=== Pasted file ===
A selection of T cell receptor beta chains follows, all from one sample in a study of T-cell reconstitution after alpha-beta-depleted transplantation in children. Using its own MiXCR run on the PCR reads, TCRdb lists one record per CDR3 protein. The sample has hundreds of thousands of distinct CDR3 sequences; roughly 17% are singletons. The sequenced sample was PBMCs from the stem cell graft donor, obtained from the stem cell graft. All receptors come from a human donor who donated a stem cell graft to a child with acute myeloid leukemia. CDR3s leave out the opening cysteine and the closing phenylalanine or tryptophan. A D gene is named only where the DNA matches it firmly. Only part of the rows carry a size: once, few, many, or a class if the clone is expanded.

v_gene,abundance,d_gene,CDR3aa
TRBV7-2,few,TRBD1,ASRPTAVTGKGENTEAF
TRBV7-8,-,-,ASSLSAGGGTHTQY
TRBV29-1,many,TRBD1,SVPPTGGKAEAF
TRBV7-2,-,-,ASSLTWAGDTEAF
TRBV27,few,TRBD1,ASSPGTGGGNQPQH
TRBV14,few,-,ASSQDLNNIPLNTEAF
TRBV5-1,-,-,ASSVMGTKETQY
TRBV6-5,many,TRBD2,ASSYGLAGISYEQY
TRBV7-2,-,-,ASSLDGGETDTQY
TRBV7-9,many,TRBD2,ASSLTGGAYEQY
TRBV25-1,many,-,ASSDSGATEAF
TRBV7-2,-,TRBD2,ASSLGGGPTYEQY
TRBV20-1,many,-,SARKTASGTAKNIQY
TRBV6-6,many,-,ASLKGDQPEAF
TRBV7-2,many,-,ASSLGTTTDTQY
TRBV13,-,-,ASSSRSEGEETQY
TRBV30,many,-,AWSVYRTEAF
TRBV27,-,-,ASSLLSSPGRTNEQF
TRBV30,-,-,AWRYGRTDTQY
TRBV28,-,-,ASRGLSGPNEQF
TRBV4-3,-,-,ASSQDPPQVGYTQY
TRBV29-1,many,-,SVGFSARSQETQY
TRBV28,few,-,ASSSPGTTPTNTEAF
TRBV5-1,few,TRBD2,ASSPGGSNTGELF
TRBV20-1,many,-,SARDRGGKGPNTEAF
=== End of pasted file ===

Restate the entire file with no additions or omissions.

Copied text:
A selection of T cell receptor beta chains follows, all from one sample in a study of T-cell reconstitution after alpha-beta-depleted transplantation in children. Using its own MiXCR run on the PCR reads, TCRdb lists one record per CDR3 protein. The sample has hundreds of thousands of distinct CDR3 sequences; roughly 17% are singletons. The sequenced sample was PBMCs from the stem cell graft donor, obtained from the stem cell graft. All receptors come from a human donor who donated a stem cell graft to a child with acute myeloid leukemia. CDR3s leave out the opening cysteine and the closing phenylalanine or tryptophan. A D gene is named only where the DNA matches it firmly. Only part of the rows carry a size: once, few, many, or a class if the clone is expanded.

v_gene,abundance,d_gene,CDR3aa
TRBV7-2,few,TRBD1,ASRPTAVTGKGENTEAF
TRBV7-8,-,-,ASSLSAGGGTHTQY
TRBV29-1,many,TRBD1,SVPPTGGKAEAF
TRBV7-2,-,-,ASSLTWAGDTEAF
TRBV27,few,TRBD1,ASSPGTGGGNQPQH
TRBV14,few,-,ASSQDLNNIPLNTEAF
TRBV5-1,-,-,ASSVMGTKETQY
TRBV6-5,many,TRBD2,ASSYGLAGISYEQY
TRBV7-2,-,-,ASSLDGGETDTQY
TRBV7-9,many,TRBD2,ASSLTGGAYEQY
TRBV25-1,many,-,ASSDSGATEAF
TRBV7-2,-,TRBD2,ASSLGGGPTYEQY
TRBV20-1,many,-,SARKTASGTAKNIQY
TRBV6-6,many,-,ASLKGDQPEAF
TRBV7-2,many,-,ASSLGTTTDTQY
TRBV13,-,-,ASSSRSEGEETQY
TRBV30,many,-,AWSVYRTEAF
TRBV27,-,-,ASSLLSSPGRTNEQF
TRBV30,-,-,AWRYGRTDTQY
TRBV28,-,-,ASRGLSGPNEQF
TRBV4-3,-,-,ASSQDPPQVGYTQY
TRBV29-1,many,-,SVGFSARSQETQY
TRBV28,few,-,ASSSPGTTPTNTEAF
TRBV5-1,few,TRBD2,ASSPGGSNTGELF
TRBV20-1,many,-,SARDRGGKGPNTEAF